I can't do the subject matter justice - and besides that's what reading the book is for. Unfortunately, the book's scholarship is marred by a lack of objectivity. Right away the author places businessman Ike Perlmutter and toy designer Avi Arad, the owners of Toy Biz (of course, Avi is far more well known now as the major domo of the Marvel Movie Franchise), who eventually gain control of Marvel as heroes, giant killers, inspirational figures, when it most cases they were simply acting in their own enlightened self-interest. Although Arad seems to clearly and genuinely love the characters, Perlmutter can barely name any of them, never read a comic book, and knows next to nothing about cultivating the creative spirit necessary for an entertainment based company to succeed. Compounding this, for some reason, Rajiv chooses to make a point of Perelman's and Icahn's multiple marriages and divorces, contrasting that with the fact that Perlmutter lives more modestly and has been married to the same woman - as if that had a damn thing to do with anything. Curiously, nothing much is said about Arad's marital situation - which leads me to believe (perhaps falsely) that it's not as idyllic as Perlmutter's. Not that it matters or that I care - it's just that Rajiv chooses to make a point of it. And while Perlmutter's cheapness and miscues, in fairness, are also detailed, it seems to be without the same venom and delight heaped upon the other corporate raiders. After all, it was Perlmutter who risked further alienation of the Marvel faithful by cutting Stan Lee's salary (blatantly reneging on a deal made earlier by one of his own cronies), who seemed to care nothing about the morale of Marvel employees, doing petty things like taking away free coffee from the Bullpen (I can't tell you how many times I have seen this inexplicable penny wise and pound foolish behavior, even from people far more intelligent and financially savvy than me - not that that's saying much), who refused to sanction funds for a Christmas party (thinking $1,200 was too much - in New York City, in a company with dozens, if not hundreds of employees, that seems pretty modest), and who was just as guilty as buying companies, shuttering them, and liquidating them as the other corporate magnates, although not on the same scale. And that's not making a moral judgment against anyone - rich people get rich because they are made of different stuff than the rest of us - but I never felt I was getting a true picture of the battle because it appeared clearly slanted in favor of one side.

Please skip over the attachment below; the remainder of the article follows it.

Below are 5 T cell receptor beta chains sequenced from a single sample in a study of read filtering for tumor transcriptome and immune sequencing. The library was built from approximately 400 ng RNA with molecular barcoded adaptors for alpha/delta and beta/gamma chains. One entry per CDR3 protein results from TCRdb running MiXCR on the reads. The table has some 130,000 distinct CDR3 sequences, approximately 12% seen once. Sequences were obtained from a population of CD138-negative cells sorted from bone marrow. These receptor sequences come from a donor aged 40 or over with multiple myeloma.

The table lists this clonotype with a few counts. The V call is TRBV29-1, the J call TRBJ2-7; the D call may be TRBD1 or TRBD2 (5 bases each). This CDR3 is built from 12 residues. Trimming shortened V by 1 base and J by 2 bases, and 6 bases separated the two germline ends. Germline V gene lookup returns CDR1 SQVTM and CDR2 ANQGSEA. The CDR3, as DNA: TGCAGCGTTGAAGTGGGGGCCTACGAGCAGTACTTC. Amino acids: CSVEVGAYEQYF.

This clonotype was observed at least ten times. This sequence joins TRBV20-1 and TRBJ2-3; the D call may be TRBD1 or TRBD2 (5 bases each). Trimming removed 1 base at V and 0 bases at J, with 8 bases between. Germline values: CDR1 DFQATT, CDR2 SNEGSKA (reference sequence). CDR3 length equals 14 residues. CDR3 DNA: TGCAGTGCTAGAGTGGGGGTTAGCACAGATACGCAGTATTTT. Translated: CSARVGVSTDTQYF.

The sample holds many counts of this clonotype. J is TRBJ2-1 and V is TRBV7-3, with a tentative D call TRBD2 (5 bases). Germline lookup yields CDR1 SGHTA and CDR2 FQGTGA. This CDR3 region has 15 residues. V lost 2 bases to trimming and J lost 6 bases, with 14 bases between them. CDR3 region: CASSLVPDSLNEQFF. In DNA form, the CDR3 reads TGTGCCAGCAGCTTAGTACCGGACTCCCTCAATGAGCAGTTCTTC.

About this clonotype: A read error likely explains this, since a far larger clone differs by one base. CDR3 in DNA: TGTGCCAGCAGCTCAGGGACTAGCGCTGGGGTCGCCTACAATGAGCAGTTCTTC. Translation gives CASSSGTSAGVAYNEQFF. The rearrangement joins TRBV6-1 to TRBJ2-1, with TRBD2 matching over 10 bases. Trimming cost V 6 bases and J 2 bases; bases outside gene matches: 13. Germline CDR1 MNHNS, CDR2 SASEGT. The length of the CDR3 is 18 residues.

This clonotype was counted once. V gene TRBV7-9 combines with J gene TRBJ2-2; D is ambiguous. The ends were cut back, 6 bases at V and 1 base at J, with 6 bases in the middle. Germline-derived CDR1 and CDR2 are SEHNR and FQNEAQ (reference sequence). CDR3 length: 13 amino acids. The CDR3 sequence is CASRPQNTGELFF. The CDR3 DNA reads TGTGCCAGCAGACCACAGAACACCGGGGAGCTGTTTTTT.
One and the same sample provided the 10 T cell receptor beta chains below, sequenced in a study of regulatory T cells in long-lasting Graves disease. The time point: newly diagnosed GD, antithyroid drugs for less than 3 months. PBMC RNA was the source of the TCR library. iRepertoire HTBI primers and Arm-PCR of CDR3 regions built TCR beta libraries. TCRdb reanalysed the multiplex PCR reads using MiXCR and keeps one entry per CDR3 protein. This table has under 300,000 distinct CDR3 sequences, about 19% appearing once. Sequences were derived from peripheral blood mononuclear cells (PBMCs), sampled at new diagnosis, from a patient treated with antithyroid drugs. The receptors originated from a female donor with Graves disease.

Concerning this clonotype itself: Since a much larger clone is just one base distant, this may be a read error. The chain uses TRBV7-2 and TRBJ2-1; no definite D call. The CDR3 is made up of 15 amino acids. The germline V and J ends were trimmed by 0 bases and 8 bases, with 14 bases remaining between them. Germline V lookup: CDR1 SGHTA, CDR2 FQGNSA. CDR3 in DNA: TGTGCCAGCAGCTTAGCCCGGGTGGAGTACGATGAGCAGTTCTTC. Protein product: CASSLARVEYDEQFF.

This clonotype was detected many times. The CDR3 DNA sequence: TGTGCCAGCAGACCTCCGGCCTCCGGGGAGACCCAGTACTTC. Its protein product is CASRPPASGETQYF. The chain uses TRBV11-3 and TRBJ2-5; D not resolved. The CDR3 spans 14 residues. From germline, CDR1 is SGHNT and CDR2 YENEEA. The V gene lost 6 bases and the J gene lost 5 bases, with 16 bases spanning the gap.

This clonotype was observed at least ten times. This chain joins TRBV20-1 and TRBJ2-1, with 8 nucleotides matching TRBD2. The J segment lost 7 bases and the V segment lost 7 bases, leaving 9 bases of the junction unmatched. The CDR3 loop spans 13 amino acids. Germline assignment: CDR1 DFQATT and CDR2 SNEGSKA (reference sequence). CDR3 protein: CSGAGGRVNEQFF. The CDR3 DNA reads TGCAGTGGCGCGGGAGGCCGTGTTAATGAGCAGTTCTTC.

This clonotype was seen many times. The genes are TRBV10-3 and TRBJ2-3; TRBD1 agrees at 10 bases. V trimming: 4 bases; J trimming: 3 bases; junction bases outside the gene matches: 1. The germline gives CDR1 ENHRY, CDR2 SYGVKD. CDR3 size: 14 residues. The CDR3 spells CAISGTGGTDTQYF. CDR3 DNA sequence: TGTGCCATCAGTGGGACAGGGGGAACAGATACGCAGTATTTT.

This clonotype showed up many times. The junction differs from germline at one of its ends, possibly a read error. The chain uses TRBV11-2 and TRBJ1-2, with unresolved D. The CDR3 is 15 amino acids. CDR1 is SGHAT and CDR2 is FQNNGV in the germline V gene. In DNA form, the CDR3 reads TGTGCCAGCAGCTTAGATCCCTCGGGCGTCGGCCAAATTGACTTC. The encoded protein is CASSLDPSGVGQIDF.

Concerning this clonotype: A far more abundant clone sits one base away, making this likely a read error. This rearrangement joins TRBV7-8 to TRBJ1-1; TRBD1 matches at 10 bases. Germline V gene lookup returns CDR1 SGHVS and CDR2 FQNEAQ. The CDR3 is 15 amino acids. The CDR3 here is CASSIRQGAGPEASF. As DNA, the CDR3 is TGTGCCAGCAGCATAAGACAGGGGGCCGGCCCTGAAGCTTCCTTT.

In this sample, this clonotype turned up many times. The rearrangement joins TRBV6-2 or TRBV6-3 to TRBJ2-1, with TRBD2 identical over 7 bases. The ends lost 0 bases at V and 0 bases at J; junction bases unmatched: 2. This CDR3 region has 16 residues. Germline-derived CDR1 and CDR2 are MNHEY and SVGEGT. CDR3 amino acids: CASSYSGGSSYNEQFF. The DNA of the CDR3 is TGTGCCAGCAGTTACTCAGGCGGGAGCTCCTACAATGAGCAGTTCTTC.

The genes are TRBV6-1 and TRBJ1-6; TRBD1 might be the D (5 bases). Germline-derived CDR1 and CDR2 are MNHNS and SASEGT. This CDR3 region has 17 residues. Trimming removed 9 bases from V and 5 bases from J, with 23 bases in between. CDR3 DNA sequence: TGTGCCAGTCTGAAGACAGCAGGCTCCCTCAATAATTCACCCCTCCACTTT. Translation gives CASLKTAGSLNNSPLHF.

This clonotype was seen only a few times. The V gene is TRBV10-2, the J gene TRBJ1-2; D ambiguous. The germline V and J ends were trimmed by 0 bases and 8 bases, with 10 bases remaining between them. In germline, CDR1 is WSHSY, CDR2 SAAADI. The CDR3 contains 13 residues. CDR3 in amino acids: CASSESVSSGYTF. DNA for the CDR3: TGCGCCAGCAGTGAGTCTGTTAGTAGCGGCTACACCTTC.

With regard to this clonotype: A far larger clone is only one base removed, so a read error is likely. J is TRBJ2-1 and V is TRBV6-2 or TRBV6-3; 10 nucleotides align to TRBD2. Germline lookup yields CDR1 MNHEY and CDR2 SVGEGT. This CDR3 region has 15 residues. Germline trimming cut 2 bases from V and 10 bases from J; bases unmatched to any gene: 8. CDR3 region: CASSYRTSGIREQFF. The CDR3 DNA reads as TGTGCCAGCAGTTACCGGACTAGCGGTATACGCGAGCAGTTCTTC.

Also, while Marvel's financial bankruptcy is discussed in an almost strangling minutae, it's creative bankruptcy, which went hand in glove with the former, is almost totally ignored. Oh, there are references to the declining quality of the books, but not much beyond that. For example, replacing Peter Parker with Ben Reilly is actually mentioned - but nothing much other than the statement that "the fans hated it and conveyed their displeasure" is given. And it doesn't even get that right - it says that Peter was replaced by his clone - it says nothing of the fact that the REAL reason people were pissed off was that the "clone" was the REAL Peter Parker, at least for a time being, and 20 years of loyal comic readership had been flushed down the toilet. Other comic companies' contributions to the problem of declining readership, such as the explosion in the number of new companies and new titles produced, far more than the market could hope to absorb, are ignored completely, including one particularly aggregious act of bad judgment by DC Comics. Yet, the disastrous Heroes World acquisition, in which Marvel tried to create a monopoly on the distribution on its titles, and thus almost nearly destroyed the direct market entirely, is discussed, since Marvel was at fault for that one. Rajiv uses a lot of ink to describe how people like Perlmutter, Perelman, and Icahn never read Marvel Comics or had any interest in them, but to be honest, his own knowledge of them seems only marginally better, if at all. After all, although Ron Perelman had constructed the house of cards that nearly crushed Marvel, poor decisions made by its own staff, admittedly in some means due to pressure to generate earnings, literally poured gasoline on the fire. Thus, it seems like only half of the story of the fall and re-birth of Marvel is really being told.